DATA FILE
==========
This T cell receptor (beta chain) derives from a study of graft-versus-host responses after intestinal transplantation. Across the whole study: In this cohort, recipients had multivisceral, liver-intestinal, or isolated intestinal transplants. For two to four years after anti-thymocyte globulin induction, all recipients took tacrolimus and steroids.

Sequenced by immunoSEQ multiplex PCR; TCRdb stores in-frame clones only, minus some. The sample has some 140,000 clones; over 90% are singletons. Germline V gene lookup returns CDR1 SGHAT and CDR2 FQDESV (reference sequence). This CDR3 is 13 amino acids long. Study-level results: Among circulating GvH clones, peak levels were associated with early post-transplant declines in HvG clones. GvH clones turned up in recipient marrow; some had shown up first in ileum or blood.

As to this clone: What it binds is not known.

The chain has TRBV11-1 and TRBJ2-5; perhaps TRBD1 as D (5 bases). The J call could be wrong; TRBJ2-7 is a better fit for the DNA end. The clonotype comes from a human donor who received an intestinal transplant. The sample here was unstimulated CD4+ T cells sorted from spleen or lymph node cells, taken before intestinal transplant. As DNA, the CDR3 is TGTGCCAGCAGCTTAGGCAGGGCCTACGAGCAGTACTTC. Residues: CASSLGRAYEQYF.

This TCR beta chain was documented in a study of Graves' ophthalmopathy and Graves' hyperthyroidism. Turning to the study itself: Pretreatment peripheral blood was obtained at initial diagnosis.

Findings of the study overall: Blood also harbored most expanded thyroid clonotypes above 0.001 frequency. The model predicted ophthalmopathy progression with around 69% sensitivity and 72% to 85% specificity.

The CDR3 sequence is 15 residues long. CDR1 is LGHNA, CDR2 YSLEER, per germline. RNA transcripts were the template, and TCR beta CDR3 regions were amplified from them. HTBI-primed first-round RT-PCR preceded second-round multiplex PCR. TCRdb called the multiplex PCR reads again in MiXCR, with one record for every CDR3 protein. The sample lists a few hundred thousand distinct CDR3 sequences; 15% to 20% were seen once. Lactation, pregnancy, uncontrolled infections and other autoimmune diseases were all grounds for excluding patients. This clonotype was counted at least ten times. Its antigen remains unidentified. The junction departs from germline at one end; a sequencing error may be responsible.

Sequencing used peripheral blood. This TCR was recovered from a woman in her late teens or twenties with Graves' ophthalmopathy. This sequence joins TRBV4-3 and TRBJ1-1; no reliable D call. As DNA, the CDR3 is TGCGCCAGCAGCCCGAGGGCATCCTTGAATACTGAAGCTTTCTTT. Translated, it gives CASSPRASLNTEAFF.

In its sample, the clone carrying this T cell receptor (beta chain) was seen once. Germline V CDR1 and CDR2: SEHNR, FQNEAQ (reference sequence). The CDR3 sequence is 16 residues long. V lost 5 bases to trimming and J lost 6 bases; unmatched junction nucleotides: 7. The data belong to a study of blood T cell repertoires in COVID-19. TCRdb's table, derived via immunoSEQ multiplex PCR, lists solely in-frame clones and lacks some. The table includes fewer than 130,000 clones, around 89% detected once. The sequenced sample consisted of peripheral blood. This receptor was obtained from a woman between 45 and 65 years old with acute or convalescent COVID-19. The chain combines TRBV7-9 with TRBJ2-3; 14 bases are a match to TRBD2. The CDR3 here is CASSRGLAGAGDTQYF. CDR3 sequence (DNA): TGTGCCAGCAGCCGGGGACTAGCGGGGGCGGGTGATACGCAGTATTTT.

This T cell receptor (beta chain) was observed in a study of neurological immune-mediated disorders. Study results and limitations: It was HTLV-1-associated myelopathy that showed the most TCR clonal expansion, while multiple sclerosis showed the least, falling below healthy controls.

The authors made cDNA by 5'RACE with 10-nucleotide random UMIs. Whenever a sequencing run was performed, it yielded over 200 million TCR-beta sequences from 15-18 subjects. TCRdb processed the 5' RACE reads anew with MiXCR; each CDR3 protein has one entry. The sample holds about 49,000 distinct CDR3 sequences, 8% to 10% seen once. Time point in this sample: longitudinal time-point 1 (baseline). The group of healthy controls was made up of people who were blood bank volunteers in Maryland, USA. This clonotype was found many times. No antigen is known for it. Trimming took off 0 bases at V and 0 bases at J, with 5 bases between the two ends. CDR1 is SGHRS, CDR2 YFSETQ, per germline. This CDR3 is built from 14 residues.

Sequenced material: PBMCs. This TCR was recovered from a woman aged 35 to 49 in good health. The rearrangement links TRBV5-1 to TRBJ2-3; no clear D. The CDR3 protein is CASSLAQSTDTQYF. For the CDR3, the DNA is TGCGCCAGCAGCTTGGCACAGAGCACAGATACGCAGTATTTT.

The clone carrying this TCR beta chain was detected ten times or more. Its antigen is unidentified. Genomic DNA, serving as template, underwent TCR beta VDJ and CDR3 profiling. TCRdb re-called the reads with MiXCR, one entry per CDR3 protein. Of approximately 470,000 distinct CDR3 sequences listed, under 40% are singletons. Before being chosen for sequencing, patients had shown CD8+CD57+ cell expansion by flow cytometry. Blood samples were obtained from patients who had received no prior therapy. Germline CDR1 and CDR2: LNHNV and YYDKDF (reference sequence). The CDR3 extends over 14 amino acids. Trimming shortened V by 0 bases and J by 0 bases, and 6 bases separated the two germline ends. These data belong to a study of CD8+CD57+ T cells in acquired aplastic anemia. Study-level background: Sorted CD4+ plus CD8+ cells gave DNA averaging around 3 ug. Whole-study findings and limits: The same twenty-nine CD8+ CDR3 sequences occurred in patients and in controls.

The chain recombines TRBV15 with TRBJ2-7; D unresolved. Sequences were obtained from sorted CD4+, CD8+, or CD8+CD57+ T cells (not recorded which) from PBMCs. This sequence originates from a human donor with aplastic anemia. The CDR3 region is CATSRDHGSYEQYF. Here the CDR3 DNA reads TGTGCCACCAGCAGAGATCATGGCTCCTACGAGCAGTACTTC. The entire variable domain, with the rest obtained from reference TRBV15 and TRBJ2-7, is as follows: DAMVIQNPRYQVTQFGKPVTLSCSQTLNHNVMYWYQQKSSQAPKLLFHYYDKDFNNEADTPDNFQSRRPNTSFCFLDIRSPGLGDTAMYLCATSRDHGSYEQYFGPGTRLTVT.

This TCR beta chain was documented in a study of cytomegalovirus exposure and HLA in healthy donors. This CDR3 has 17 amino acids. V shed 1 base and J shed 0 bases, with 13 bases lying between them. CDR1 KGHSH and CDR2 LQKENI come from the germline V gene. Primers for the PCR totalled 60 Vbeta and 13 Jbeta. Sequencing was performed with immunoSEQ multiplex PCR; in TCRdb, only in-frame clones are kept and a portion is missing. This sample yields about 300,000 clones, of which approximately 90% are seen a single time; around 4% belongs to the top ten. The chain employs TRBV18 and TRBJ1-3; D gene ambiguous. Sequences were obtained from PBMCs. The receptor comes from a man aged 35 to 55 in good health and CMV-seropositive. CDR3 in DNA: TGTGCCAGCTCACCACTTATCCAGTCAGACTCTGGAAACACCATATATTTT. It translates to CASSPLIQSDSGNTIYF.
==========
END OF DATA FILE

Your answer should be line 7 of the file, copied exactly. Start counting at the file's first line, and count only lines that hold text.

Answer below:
The CDR3 sequence is 15 residues long. CDR1 is LGHNA, CDR2 YSLEER, per germline. RNA transcripts were the template, and TCR beta CDR3 regions were amplified from them. HTBI-primed first-round RT-PCR preceded second-round multiplex PCR. TCRdb called the multiplex PCR reads again in MiXCR, with one record for every CDR3 protein. The sample lists a few hundred thousand distinct CDR3 sequences; 15% to 20% were seen once. Lactation, pregnancy, uncontrolled infections and other autoimmune diseases were all grounds for excluding patients. This clonotype was counted at least ten times. Its antigen remains unidentified. The junction departs from germline at one end; a sequencing error may be responsible.